Somarriba, My project has had a few setbacks since I enrolled in this program. I was initially going to work with an obstetrician/gynecologist, a midwife,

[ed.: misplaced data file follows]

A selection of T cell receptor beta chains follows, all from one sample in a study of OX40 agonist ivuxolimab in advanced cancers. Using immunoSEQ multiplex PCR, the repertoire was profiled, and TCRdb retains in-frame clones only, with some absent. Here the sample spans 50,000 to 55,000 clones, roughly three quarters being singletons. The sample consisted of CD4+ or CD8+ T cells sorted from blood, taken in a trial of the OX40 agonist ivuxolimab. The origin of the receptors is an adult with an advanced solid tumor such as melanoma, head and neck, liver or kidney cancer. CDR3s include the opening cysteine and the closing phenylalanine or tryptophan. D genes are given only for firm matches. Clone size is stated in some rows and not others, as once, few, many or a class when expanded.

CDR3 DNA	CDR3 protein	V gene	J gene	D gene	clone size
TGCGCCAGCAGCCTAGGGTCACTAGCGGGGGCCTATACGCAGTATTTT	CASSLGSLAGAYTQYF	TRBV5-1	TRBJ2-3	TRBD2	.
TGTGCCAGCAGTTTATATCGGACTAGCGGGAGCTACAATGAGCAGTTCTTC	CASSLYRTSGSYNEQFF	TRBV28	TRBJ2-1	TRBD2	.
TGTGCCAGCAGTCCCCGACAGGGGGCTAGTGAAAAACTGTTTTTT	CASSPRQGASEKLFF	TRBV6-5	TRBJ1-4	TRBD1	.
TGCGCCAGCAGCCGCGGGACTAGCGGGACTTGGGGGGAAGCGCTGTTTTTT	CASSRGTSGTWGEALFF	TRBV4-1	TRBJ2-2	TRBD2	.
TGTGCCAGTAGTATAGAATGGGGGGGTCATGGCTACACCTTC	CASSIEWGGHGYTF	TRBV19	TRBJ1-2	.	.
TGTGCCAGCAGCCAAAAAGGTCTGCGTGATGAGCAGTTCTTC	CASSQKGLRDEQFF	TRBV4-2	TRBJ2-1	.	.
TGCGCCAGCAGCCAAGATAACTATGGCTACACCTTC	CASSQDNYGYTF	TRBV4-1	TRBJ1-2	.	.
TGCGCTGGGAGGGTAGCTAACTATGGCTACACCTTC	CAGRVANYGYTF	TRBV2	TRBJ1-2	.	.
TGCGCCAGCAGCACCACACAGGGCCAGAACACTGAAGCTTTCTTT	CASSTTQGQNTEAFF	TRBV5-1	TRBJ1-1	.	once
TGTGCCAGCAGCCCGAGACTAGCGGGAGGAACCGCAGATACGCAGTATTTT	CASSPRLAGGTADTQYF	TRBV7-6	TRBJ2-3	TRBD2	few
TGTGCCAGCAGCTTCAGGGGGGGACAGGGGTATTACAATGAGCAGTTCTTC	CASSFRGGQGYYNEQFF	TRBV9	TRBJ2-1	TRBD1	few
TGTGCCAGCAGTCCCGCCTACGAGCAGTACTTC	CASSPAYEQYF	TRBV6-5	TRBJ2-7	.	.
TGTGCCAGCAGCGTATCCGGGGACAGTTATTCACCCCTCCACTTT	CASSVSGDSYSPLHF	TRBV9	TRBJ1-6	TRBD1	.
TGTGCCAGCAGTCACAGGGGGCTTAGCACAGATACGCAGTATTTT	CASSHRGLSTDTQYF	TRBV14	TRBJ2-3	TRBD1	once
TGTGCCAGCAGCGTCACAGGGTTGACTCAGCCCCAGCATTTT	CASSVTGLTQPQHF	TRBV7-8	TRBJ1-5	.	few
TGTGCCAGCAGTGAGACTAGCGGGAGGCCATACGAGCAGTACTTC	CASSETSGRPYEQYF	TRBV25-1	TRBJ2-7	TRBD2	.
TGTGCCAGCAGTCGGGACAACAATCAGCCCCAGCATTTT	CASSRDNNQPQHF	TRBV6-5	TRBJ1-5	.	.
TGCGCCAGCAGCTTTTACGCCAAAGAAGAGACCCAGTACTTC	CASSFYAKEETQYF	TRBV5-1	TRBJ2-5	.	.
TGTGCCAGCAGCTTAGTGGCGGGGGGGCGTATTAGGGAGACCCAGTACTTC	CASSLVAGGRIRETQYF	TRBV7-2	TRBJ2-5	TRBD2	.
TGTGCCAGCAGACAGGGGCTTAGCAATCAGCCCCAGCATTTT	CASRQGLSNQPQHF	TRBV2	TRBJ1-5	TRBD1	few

Somarriba, My project has had a few setbacks since I enrolled in this program. I was initially going to work with an obstetrician/gynecologist, a midwife, and a women’s health nurse practitioner who ran a women’s health practice. We were narrowing down project possibilities when they were involved in a motor vehicle accident. Two of them died and the survivor sustained injuries that made practicing difficult, so they sold the practice. Under the new ownership, there were no advanced practice nurses which eliminated it as a possible project site. As a result, I have elected to proceed with the case study option for my practicum project. I will be looking at using the Edinburgh Postnatal Depression Scale (EPDS) to screen postpartum women when they bring their infant into the pediatrician’s office for routine well-child visits. Postpartum depression is a common complication of pregnancy that affects roughly 20% of women during the pregnancy, after delivery, and up to a year later (Underwood et al., 2016). If I were going to implement this project, I would approach the pediatric practice located in a shopping center near my house. The practice has three locations across St. Johns and Duvall counties. They have pediatricians who went to medical schools or osteopathic medical schools along with pediatric nurse practitioners. My daughter has been taking her two boys there since moving to Florida in early 2020. During the routine well-child visits for her 11-month-old, there have been the occasional questions asking how she was doing but no formal screening for postpartum depression. The American College of Obstetricians and Gynecologists recommends that a woman should have some type of contact with a maternal care provider within three of giving birth, ongoing care as indicated, and then a full evaluation prior to twelve weeks after birth (American College of Obstetricians and Gynecologists, 2018). The Bright Futures/American Academy of Pediatrics (AAP) has established a schedule of well-child visits which includes being evaluated within 3-5 days of birth and then at 1, 2, 4, 6, 9, and 12 months of age (American Academy of Pediatrics, 2021). With more frequent visits to them in the months following the birth of a child, the pediatrician’s office is a great place to screen for postpartum depression and make referrals as indicated (Olin et al., 2017). The goal for my practicum project is to determine the effect that implementing the EPDS to screen for postpartum depression in a pediatric setting will have on the identification and referrals for mental health support in 8-10 weeks. Rainbow Pediatric Center (2021) has a mission “to partner with parents, caregivers, and educators to raise kids into healthy, self-reliant, emotionally stable, and empathetic young adults” (para 2). Evidence-based, prevention-focused, and holistic are among the core values for the practice (Rainbow Pediatric Center, 2021, para 3). I believe that the proposed practicum project aligns quite well with their mission and vision. American Academy of Pediatrics. (2021). AAP schedule of well-child care visits. Retrieved from American College of Obstetricians and Gynecologists. (20218). Optimizing postpartum care: ACOG Committee Opinion No. 736. : e140-150. Olin, S. S., McCord, M., Stein, R. E. K., Kerker, B. D., Weiss, D., Hoagwood, K. E., & Horwitz, S. M. (2017). Beyond screening: A stepped care pathway for managing postpartum depression in pediatric settings. (9), 966-975. Rainbow Pediatric Center. (2021). About us. Retrieved from Underwood, L., Waldie, K., D’Souza, S., Peterson, E. R., & Morton, S. (2016). A review of longitudinal studies on antenatal and postnatal depression. , 711-720.

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